×
You will be redirected back to your article in seconds

Severed

"Severed" ingeniously sets up a confrontation between eco-activists and loggers that turns decidedly ghoulish -- and incisively political. Canuck helmer Carl Bessai applies a serious veneer that's a carryover from his personal work to a full-on genre display that should greatly please the hardcore crowd and arthouse denizens.

With:
With: Paul Campbell, Sarah Lind, JR Bourne, Julian Christopher, Michael Tiegen.

Pushing the zombie movie in a direction even George Romero would envy, “Severed” ingeniously sets up a confrontation between eco-activists and loggers that turns decidedly ghoulish — and incisively political. Drawing from the art-horror pics of Larry Fessenden, Canuck helmer Carl Bessai applies a serious veneer that’s a carryover from his personal work (“Emile”) to a full-on genre display that should greatly please the hardcore crowd and arthouse denizens. Pic has entered the marketplace very much under the radar, but could be a nifty summer or fall item for an attentive distrib.

Protags and antags couldn’t be more fundamental: In one corner, a burly crew of loggers thins out a grove of old-growth trees in what looks like a northern patch of British Columbia; in the other corner, “Earth First!”-style activists, block roads and tie themselves to trees. Protag Rita (Sarah Lind) is one of the protestors, while antag Tyler (Paul Campbell) is the son of the logging company owner.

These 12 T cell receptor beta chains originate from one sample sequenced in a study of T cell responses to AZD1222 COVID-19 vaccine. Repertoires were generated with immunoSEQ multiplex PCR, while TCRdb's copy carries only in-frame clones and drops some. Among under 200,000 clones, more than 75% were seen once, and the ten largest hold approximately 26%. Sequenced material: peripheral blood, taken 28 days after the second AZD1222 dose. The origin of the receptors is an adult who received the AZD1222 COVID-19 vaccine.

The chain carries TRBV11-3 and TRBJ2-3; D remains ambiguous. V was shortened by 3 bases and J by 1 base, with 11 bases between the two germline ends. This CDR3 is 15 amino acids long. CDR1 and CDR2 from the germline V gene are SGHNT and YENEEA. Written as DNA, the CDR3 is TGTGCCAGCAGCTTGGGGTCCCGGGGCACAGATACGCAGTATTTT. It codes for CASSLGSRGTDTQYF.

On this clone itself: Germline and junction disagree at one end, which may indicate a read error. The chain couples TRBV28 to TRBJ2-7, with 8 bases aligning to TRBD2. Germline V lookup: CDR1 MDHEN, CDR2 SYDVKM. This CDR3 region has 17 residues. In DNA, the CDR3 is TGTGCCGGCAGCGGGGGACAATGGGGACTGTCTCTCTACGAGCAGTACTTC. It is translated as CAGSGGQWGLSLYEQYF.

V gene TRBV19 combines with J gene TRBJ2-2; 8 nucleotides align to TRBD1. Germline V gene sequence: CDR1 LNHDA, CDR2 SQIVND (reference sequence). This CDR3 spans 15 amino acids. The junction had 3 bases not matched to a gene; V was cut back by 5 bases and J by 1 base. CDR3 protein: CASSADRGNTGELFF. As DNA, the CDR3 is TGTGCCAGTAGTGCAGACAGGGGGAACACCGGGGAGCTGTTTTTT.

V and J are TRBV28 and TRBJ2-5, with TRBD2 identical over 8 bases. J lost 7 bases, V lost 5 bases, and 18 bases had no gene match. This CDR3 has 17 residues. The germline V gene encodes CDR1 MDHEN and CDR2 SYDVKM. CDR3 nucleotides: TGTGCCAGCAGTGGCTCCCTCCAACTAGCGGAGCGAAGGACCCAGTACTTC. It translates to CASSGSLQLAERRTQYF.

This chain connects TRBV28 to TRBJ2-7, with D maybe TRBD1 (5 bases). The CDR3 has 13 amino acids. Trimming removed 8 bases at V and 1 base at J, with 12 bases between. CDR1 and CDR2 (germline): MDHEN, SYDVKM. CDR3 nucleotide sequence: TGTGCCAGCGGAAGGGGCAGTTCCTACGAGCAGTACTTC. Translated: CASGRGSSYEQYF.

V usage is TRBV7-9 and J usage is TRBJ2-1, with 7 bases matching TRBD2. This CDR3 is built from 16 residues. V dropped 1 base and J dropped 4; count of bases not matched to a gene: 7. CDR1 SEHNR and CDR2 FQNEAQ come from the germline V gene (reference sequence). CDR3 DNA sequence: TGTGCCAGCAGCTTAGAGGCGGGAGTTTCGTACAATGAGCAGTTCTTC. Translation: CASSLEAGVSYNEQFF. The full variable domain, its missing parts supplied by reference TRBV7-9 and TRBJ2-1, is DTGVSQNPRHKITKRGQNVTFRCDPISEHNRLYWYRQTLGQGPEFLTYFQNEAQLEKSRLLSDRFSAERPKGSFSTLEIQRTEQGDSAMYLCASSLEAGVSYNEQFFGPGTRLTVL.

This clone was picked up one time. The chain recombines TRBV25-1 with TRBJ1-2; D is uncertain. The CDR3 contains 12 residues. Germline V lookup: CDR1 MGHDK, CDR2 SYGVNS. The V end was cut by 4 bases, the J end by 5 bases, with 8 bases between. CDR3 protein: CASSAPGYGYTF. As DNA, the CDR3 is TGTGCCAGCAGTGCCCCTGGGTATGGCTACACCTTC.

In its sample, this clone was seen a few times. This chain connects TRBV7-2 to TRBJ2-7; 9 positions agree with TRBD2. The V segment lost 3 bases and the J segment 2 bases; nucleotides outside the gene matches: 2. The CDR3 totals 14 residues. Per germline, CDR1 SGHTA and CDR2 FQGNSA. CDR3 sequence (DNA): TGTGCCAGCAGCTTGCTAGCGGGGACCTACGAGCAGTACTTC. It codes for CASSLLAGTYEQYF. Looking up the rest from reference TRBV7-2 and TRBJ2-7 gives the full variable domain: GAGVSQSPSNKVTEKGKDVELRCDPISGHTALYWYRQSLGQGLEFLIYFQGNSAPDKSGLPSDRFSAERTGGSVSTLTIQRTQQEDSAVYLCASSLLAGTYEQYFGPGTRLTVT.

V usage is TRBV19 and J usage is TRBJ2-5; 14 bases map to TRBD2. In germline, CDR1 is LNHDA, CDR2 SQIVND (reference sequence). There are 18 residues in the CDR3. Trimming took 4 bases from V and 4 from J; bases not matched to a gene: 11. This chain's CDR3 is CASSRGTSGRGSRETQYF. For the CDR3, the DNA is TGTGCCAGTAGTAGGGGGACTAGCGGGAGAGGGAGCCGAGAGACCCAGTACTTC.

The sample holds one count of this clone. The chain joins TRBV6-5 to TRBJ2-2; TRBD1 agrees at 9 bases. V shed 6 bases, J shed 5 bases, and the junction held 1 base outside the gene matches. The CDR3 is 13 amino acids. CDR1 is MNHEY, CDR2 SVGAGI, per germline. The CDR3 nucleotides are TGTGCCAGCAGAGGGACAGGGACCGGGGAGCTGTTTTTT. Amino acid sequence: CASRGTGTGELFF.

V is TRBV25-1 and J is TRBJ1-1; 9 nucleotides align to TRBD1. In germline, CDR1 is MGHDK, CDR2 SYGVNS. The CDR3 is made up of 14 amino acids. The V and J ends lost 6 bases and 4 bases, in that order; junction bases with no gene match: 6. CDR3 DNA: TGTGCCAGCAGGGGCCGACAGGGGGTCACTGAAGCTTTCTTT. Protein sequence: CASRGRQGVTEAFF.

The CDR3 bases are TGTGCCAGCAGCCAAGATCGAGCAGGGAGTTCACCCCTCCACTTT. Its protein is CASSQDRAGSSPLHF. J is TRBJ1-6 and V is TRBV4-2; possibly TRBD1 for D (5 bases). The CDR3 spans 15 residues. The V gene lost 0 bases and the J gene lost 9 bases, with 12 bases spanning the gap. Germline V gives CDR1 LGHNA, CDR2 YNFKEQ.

After company scientist Carter (JR Bourne) discovers strange sap emissions that look disturbingly like blood, the sap splashes all over one logger, who turns green and gets zombie-fied in short order.

Soon, the sap infects more workers, bringing the logging operation to a screeching halt and also threatening the activists.

Bessai stages extremely tense scenes with a consistently smart attitude, as when frenzied protestors are undone by their own tactics–tied to trees while roughneck ghouls approach. With devious irony, the loggers and activists who were enemies in pre-zombie times are now allies, either as zombie brethren or as humans trying to get away.

“Severed” contains several salvos directed at contempo cinema’s number one bad guy — the corporation — that are armed with even more disturbing implications than those in Romero’s magnificent zombie thriller last year, “Land of the Dead.” The ecology message has special impact because of how deftly it is woven into the narrative.

Third act plays out like a Joseph Conrad tale with a drive-in sensibility, replete with a string of moral quandaries rooted in what it is to be human.

Bessai’s actors freak out, get muddy and bloody and bring out quirky traits of the characters while the helmer and his production team, especially lenser James Liston and sound man Scott Aitken, turn the British Columbia forest into a deeply scary place that’s primordial in impact.

Severed

Canada